In October the President of Thai Airways told employees that the airline was on the verge of shutting down with only a month’s runway to execute a turnaround. The airline promptly worked to walk that back, suggesting it was hyperbolic, but it nonetheless underscored that Thai Airways is underperforming and in financial difficulty, propped up by the Thai government.
I’ve very much enjoyed my travels on Thai, and found them to be a very convenient member of Star Alliance for travel around Asia and between Asia and Europe. They even served what’s my third best meal ever on a plane.
Thai Airways Duck Rice Soup
However their fleet has long been a hodgepodge and many of the decisions such as where to fly have seemingly been made for reasons having nothing to do with advancing the business interests of an airline. The head of the airline even says big losses are ‘normal’.
Instead there are four major underlying issues faced by the flag carrier:
- Corruption: Procurement, whether of planes or light bulbs, has often been done for reasons other than serving the airline’s interests or at prices that aren’t the best the airline could get. And this leads to suboptimal decisions, like a fleet of 80 widebodies that lacks more than 14 of a single type, leading to scheduling challenges and higher maintenance and training costs and an inability to reach cost efficiency through scale.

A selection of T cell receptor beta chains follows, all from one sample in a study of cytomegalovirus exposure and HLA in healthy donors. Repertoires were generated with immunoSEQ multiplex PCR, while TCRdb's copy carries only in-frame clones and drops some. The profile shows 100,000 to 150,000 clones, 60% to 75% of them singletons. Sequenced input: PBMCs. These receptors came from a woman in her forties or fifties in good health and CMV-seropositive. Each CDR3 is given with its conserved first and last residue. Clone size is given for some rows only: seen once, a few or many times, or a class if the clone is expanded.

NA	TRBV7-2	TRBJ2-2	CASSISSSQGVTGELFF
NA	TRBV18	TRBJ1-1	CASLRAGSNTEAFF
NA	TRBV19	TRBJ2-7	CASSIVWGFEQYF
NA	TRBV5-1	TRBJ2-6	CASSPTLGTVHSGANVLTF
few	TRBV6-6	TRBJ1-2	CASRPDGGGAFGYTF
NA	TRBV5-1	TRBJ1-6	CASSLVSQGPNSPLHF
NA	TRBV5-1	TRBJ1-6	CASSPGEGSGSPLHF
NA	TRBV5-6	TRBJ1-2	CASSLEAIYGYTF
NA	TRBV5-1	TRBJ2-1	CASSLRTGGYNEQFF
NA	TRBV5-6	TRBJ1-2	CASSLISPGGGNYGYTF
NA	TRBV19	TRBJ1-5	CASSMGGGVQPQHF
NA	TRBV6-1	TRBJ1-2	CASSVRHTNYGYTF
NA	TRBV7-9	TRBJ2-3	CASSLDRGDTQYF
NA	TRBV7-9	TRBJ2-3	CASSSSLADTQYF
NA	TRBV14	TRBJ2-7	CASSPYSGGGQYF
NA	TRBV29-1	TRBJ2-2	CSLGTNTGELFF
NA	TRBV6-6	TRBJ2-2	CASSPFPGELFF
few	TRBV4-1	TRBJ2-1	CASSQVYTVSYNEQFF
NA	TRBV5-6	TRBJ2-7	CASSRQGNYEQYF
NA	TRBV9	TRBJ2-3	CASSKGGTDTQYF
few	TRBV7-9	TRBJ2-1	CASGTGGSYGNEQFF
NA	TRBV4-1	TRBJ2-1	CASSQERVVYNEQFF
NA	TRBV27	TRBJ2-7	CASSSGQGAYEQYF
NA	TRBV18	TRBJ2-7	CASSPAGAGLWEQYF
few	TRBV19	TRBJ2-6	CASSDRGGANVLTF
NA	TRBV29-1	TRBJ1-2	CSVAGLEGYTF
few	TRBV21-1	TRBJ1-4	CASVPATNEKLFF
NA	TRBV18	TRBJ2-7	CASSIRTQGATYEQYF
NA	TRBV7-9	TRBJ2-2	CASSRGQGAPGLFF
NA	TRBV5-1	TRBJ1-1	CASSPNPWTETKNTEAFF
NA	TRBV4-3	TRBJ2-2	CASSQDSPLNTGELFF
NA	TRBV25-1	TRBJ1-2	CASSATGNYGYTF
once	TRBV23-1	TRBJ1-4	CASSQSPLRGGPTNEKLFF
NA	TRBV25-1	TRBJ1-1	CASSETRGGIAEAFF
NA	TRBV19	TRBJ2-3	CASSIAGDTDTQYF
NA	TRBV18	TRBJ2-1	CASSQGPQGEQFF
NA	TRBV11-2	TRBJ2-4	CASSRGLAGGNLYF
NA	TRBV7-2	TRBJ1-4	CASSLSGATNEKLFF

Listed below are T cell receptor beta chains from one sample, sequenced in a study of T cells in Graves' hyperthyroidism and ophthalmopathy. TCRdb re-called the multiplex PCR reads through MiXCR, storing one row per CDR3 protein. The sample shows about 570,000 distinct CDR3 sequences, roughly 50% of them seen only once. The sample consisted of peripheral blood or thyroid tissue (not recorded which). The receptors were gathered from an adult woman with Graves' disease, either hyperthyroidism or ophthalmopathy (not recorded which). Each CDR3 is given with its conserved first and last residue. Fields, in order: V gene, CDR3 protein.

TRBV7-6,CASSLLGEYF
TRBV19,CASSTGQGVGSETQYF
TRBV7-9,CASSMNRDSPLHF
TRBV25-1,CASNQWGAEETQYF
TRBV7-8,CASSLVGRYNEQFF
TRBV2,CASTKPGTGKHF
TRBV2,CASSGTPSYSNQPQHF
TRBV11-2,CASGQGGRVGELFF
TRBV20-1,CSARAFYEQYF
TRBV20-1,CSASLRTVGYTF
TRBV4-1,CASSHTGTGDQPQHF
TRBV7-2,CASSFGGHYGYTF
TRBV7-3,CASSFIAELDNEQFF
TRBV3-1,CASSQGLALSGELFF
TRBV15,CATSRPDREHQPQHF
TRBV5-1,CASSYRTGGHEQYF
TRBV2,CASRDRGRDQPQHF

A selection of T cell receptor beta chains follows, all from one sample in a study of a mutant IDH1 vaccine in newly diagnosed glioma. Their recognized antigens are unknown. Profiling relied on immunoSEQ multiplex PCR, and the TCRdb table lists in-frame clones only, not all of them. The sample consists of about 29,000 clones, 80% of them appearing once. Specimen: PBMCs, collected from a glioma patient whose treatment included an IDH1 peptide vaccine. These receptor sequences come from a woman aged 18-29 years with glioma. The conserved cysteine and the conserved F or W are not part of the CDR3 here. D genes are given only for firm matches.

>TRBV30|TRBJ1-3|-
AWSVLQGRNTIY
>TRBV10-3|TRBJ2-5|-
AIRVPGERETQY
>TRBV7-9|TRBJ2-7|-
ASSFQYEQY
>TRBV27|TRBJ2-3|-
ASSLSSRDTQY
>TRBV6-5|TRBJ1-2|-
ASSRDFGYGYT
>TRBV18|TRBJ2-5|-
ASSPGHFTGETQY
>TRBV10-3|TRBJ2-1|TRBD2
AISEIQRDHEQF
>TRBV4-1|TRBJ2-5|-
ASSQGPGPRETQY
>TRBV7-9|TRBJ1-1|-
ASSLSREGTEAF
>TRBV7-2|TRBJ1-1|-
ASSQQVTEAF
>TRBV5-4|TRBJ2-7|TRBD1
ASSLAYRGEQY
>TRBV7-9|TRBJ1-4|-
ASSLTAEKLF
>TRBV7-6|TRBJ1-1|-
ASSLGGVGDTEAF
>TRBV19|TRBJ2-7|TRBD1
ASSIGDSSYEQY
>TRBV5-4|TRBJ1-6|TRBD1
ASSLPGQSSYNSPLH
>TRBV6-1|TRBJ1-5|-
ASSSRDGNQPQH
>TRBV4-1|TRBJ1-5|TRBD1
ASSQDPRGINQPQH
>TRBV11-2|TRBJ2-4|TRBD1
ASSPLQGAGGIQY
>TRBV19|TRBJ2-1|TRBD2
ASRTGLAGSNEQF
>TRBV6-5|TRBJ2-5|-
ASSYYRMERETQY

- Incompetence: Company executives in many cases have owed their position to patronage rather than skill.
- Bureaucracy: While they want very badly to lean on technology for ancillary revenue they’ve underinvested in tech (perhaps, given their other challenges, this has been a saving grace in terms of waste avoidance). Thai law and custom often places form over sound decision-making as well.
- Competition: Thai could manage in spite of being so poorly managed when the Thai economy boomed, tourists came in droves, and there wasn’t nearly as much competition from low cost carriers. They no longer have anything close to a monopoly on domestic operations, and they face competition on most routes with strong traffic and yields.
I was reminded of Thai’s bureaucratic challenges when a reader shared their frustrations trying to purchase an advertised value pack of roundtrips valid for travel to Cambodia, Laos and Vietnam. Thai promoted the product but only sold it in person at sales offices and then only at sales offices in Bangkok.
First the reader tried to buy these tickets in-person at a sales office in Pattaya. Then they tried to buy the tickets from Thai Airways over the phone. Both attempts were unsuccessful. He sought help from the airline over Twitter with no reply.
Even people who want to buy products the airline offers are hampered from doing so because of the carrier’s bureaucracy and technological limitations in actually taking customers’ money.
Personally I’m still banking that the Thai carrier will manage to bail itself out by selling Thai frozen meals.